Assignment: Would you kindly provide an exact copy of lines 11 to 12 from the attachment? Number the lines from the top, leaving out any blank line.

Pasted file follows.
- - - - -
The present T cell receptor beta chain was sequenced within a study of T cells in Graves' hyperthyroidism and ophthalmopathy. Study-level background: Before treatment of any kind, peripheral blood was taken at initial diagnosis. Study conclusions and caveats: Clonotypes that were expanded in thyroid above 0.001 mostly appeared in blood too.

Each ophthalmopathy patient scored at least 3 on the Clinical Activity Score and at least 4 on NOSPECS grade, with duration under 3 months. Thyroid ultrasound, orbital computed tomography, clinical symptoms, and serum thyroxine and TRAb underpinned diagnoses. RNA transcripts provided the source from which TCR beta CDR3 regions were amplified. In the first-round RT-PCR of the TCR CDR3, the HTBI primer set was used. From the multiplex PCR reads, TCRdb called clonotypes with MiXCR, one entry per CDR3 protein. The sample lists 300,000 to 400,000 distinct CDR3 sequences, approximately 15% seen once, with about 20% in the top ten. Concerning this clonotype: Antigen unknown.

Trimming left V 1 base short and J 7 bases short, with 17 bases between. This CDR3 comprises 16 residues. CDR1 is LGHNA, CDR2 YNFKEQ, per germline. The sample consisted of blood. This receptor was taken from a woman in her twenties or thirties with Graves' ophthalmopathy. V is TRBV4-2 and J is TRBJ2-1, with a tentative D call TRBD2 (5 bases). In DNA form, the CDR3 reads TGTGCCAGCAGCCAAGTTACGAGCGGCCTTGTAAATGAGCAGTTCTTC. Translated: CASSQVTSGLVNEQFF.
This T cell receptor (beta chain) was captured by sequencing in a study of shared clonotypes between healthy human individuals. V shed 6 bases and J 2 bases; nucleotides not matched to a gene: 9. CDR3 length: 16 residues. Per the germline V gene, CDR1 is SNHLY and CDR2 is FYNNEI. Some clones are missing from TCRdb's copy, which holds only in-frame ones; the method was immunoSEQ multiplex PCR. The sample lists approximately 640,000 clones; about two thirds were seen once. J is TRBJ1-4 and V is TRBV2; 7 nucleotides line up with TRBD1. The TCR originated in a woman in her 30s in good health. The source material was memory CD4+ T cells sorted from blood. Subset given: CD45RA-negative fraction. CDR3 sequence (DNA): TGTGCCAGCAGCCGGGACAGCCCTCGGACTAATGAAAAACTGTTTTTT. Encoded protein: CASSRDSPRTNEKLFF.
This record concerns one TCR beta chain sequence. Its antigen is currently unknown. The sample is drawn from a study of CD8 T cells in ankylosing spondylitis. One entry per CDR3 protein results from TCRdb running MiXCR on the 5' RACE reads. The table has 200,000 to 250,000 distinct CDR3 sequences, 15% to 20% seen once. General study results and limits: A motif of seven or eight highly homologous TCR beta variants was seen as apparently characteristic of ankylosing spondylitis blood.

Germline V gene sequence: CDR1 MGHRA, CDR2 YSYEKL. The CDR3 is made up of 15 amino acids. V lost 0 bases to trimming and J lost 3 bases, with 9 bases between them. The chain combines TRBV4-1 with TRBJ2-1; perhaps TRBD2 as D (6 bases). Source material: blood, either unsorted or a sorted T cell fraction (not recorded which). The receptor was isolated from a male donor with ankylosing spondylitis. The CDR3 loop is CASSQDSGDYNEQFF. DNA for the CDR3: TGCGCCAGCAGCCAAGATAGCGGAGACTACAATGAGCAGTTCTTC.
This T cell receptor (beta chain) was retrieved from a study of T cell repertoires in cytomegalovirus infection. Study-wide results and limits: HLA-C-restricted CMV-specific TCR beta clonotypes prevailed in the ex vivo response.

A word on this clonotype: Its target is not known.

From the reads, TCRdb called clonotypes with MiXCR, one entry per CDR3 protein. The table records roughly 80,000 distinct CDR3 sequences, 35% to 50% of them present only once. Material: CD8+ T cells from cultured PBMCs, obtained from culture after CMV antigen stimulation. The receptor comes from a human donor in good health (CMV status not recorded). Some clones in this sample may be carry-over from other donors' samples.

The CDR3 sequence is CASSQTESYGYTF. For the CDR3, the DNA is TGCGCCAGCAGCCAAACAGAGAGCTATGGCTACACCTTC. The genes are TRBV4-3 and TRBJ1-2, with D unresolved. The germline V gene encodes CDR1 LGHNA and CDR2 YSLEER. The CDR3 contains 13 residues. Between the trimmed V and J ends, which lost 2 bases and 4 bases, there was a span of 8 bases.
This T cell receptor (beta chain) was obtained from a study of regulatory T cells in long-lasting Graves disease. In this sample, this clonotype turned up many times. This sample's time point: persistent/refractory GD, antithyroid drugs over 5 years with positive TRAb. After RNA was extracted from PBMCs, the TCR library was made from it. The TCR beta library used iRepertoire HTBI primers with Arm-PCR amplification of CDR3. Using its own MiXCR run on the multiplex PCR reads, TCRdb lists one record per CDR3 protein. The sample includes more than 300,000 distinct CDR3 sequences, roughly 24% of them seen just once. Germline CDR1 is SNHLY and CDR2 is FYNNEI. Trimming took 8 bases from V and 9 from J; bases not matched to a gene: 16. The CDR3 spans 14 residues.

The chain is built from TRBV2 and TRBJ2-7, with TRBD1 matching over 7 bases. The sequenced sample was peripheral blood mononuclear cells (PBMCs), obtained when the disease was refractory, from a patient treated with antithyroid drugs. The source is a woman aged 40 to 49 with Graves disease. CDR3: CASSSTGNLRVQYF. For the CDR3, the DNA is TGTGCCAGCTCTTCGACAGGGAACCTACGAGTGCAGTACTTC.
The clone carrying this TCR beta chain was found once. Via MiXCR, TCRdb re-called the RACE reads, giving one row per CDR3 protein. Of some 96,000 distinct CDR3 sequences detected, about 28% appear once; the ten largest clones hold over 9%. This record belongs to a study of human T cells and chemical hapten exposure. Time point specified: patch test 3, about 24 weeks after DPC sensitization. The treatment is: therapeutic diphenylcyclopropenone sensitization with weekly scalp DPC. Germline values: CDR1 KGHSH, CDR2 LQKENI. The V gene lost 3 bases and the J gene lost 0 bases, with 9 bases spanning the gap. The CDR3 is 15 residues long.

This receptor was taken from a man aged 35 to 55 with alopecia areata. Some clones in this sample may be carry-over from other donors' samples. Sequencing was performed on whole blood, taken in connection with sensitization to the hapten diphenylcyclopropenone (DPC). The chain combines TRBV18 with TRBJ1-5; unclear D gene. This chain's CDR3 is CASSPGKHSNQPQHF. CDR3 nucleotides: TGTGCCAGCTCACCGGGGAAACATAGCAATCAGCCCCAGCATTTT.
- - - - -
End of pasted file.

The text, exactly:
This T cell receptor (beta chain) was obtained from a study of regulatory T cells in long-lasting Graves disease. In this sample, this clonotype turned up many times. This sample's time point: persistent/refractory GD, antithyroid drugs over 5 years with positive TRAb. After RNA was extracted from PBMCs, the TCR library was made from it. The TCR beta library used iRepertoire HTBI primers with Arm-PCR amplification of CDR3. Using its own MiXCR run on the multiplex PCR reads, TCRdb lists one record per CDR3 protein. The sample includes more than 300,000 distinct CDR3 sequences, roughly 24% of them seen just once. Germline CDR1 is SNHLY and CDR2 is FYNNEI. Trimming took 8 bases from V and 9 from J; bases not matched to a gene: 16. The CDR3 spans 14 residues.

The chain is built from TRBV2 and TRBJ2-7, with TRBD1 matching over 7 bases. The sequenced sample was peripheral blood mononuclear cells (PBMCs), obtained when the disease was refractory, from a patient treated with antithyroid drugs. The source is a woman aged 40 to 49 with Graves disease. CDR3: CASSSTGNLRVQYF. For the CDR3, the DNA is TGTGCCAGCTCTTCGACAGGGAACCTACGAGTGCAGTACTTC.